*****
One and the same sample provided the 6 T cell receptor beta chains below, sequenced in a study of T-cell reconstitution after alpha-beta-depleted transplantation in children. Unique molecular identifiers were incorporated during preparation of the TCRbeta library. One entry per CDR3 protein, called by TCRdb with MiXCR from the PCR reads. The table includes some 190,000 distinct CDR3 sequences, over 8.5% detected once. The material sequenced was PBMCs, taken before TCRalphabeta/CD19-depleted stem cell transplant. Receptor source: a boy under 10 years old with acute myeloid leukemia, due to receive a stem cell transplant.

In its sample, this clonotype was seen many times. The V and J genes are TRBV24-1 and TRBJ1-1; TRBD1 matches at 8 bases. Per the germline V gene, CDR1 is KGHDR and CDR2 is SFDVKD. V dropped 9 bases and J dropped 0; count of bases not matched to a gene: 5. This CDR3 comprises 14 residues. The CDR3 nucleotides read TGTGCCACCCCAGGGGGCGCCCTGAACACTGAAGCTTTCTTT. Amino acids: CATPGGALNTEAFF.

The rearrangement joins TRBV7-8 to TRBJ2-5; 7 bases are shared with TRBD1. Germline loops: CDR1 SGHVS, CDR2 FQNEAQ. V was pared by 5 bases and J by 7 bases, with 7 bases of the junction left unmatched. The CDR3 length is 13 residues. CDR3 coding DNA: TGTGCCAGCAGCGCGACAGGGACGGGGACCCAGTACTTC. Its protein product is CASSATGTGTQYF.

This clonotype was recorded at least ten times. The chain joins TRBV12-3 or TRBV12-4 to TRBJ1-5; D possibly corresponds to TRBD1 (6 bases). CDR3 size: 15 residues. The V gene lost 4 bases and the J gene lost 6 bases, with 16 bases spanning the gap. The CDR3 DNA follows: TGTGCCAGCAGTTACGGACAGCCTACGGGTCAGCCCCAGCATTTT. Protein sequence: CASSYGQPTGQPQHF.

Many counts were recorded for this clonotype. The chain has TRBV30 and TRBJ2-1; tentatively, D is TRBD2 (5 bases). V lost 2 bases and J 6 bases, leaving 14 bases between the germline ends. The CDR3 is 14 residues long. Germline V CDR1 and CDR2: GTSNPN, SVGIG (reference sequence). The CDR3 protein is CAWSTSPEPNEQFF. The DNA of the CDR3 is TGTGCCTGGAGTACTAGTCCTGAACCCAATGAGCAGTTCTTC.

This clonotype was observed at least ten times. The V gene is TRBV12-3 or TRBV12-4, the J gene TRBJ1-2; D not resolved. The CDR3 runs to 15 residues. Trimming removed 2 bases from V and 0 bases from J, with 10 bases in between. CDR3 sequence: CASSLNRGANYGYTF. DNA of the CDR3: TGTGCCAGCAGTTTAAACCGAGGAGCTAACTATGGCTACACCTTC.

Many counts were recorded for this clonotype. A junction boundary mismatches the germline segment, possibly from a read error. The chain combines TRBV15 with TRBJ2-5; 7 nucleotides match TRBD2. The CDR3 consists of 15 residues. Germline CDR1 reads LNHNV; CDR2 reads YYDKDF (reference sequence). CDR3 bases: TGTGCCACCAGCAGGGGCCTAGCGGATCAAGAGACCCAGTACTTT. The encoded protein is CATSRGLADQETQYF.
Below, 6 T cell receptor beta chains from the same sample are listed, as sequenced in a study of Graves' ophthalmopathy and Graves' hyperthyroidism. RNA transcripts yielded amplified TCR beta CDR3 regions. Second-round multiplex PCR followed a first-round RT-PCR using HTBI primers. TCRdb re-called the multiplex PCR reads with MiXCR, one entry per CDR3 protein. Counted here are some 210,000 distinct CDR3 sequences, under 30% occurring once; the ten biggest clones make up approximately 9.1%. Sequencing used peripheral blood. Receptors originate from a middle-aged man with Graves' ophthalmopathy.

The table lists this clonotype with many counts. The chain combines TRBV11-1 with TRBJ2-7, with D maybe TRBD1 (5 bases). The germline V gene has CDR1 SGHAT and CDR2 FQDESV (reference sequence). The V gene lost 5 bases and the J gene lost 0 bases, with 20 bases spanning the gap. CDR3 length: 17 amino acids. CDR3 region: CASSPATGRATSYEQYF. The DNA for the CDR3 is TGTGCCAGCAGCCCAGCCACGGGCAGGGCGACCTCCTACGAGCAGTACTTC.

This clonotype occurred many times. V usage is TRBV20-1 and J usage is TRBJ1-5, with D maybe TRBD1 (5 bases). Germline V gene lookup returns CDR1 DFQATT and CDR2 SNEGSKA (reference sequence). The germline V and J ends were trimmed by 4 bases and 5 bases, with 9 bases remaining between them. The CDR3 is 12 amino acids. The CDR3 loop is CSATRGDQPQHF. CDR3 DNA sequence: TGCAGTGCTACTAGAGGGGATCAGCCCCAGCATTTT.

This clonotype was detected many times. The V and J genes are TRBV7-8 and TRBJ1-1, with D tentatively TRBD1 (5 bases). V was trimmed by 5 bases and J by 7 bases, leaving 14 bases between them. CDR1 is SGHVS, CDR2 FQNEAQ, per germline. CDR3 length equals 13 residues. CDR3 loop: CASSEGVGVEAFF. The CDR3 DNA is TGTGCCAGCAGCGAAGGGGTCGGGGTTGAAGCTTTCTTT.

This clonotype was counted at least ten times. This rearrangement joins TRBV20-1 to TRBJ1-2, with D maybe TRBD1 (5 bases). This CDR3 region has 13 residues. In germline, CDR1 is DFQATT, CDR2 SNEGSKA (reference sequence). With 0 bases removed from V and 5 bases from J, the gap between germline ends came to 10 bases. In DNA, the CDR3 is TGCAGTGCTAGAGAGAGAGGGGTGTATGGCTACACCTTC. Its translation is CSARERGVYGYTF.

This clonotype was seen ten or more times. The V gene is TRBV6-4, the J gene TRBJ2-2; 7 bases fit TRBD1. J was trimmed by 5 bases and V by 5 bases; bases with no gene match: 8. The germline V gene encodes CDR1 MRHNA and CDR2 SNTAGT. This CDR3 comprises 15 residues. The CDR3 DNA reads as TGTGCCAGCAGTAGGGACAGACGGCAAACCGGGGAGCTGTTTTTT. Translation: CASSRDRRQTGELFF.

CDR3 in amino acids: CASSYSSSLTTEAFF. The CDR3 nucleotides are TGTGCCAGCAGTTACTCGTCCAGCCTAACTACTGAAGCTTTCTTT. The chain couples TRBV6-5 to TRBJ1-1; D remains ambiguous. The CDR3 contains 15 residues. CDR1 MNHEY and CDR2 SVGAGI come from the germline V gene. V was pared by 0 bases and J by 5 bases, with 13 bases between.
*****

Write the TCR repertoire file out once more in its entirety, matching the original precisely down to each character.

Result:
One and the same sample provided the 6 T cell receptor beta chains below, sequenced in a study of T-cell reconstitution after alpha-beta-depleted transplantation in children. Unique molecular identifiers were incorporated during preparation of the TCRbeta library. One entry per CDR3 protein, called by TCRdb with MiXCR from the PCR reads. The table includes some 190,000 distinct CDR3 sequences, over 8.5% detected once. The material sequenced was PBMCs, taken before TCRalphabeta/CD19-depleted stem cell transplant. Receptor source: a boy under 10 years old with acute myeloid leukemia, due to receive a stem cell transplant.

In its sample, this clonotype was seen many times. The V and J genes are TRBV24-1 and TRBJ1-1; TRBD1 matches at 8 bases. Per the germline V gene, CDR1 is KGHDR and CDR2 is SFDVKD. V dropped 9 bases and J dropped 0; count of bases not matched to a gene: 5. This CDR3 comprises 14 residues. The CDR3 nucleotides read TGTGCCACCCCAGGGGGCGCCCTGAACACTGAAGCTTTCTTT. Amino acids: CATPGGALNTEAFF.

The rearrangement joins TRBV7-8 to TRBJ2-5; 7 bases are shared with TRBD1. Germline loops: CDR1 SGHVS, CDR2 FQNEAQ. V was pared by 5 bases and J by 7 bases, with 7 bases of the junction left unmatched. The CDR3 length is 13 residues. CDR3 coding DNA: TGTGCCAGCAGCGCGACAGGGACGGGGACCCAGTACTTC. Its protein product is CASSATGTGTQYF.

This clonotype was recorded at least ten times. The chain joins TRBV12-3 or TRBV12-4 to TRBJ1-5; D possibly corresponds to TRBD1 (6 bases). CDR3 size: 15 residues. The V gene lost 4 bases and the J gene lost 6 bases, with 16 bases spanning the gap. The CDR3 DNA follows: TGTGCCAGCAGTTACGGACAGCCTACGGGTCAGCCCCAGCATTTT. Protein sequence: CASSYGQPTGQPQHF.

Many counts were recorded for this clonotype. The chain has TRBV30 and TRBJ2-1; tentatively, D is TRBD2 (5 bases). V lost 2 bases and J 6 bases, leaving 14 bases between the germline ends. The CDR3 is 14 residues long. Germline V CDR1 and CDR2: GTSNPN, SVGIG (reference sequence). The CDR3 protein is CAWSTSPEPNEQFF. The DNA of the CDR3 is TGTGCCTGGAGTACTAGTCCTGAACCCAATGAGCAGTTCTTC.

This clonotype was observed at least ten times. The V gene is TRBV12-3 or TRBV12-4, the J gene TRBJ1-2; D not resolved. The CDR3 runs to 15 residues. Trimming removed 2 bases from V and 0 bases from J, with 10 bases in between. CDR3 sequence: CASSLNRGANYGYTF. DNA of the CDR3: TGTGCCAGCAGTTTAAACCGAGGAGCTAACTATGGCTACACCTTC.

Many counts were recorded for this clonotype. A junction boundary mismatches the germline segment, possibly from a read error. The chain combines TRBV15 with TRBJ2-5; 7 nucleotides match TRBD2. The CDR3 consists of 15 residues. Germline CDR1 reads LNHNV; CDR2 reads YYDKDF (reference sequence). CDR3 bases: TGTGCCACCAGCAGGGGCCTAGCGGATCAAGAGACCCAGTACTTT. The encoded protein is CATSRGLADQETQYF.
Below, 6 T cell receptor beta chains from the same sample are listed, as sequenced in a study of Graves' ophthalmopathy and Graves' hyperthyroidism. RNA transcripts yielded amplified TCR beta CDR3 regions. Second-round multiplex PCR followed a first-round RT-PCR using HTBI primers. TCRdb re-called the multiplex PCR reads with MiXCR, one entry per CDR3 protein. Counted here are some 210,000 distinct CDR3 sequences, under 30% occurring once; the ten biggest clones make up approximately 9.1%. Sequencing used peripheral blood. Receptors originate from a middle-aged man with Graves' ophthalmopathy.

The table lists this clonotype with many counts. The chain combines TRBV11-1 with TRBJ2-7, with D maybe TRBD1 (5 bases). The germline V gene has CDR1 SGHAT and CDR2 FQDESV (reference sequence). The V gene lost 5 bases and the J gene lost 0 bases, with 20 bases spanning the gap. CDR3 length: 17 amino acids. CDR3 region: CASSPATGRATSYEQYF. The DNA for the CDR3 is TGTGCCAGCAGCCCAGCCACGGGCAGGGCGACCTCCTACGAGCAGTACTTC.

This clonotype occurred many times. V usage is TRBV20-1 and J usage is TRBJ1-5, with D maybe TRBD1 (5 bases). Germline V gene lookup returns CDR1 DFQATT and CDR2 SNEGSKA (reference sequence). The germline V and J ends were trimmed by 4 bases and 5 bases, with 9 bases remaining between them. The CDR3 is 12 amino acids. The CDR3 loop is CSATRGDQPQHF. CDR3 DNA sequence: TGCAGTGCTACTAGAGGGGATCAGCCCCAGCATTTT.

This clonotype was detected many times. The V and J genes are TRBV7-8 and TRBJ1-1, with D tentatively TRBD1 (5 bases). V was trimmed by 5 bases and J by 7 bases, leaving 14 bases between them. CDR1 is SGHVS, CDR2 FQNEAQ, per germline. CDR3 length equals 13 residues. CDR3 loop: CASSEGVGVEAFF. The CDR3 DNA is TGTGCCAGCAGCGAAGGGGTCGGGGTTGAAGCTTTCTTT.

This clonotype was counted at least ten times. This rearrangement joins TRBV20-1 to TRBJ1-2, with D maybe TRBD1 (5 bases). This CDR3 region has 13 residues. In germline, CDR1 is DFQATT, CDR2 SNEGSKA (reference sequence). With 0 bases removed from V and 5 bases from J, the gap between germline ends came to 10 bases. In DNA, the CDR3 is TGCAGTGCTAGAGAGAGAGGGGTGTATGGCTACACCTTC. Its translation is CSARERGVYGYTF.

This clonotype was seen ten or more times. The V gene is TRBV6-4, the J gene TRBJ2-2; 7 bases fit TRBD1. J was trimmed by 5 bases and V by 5 bases; bases with no gene match: 8. The germline V gene encodes CDR1 MRHNA and CDR2 SNTAGT. This CDR3 comprises 15 residues. The CDR3 DNA reads as TGTGCCAGCAGTAGGGACAGACGGCAAACCGGGGAGCTGTTTTTT. Translation: CASSRDRRQTGELFF.

CDR3 in amino acids: CASSYSSSLTTEAFF. The CDR3 nucleotides are TGTGCCAGCAGTTACTCGTCCAGCCTAACTACTGAAGCTTTCTTT. The chain couples TRBV6-5 to TRBJ1-1; D remains ambiguous. The CDR3 contains 15 residues. CDR1 MNHEY and CDR2 SVGAGI come from the germline V gene. V was pared by 0 bases and J by 5 bases, with 13 bases between.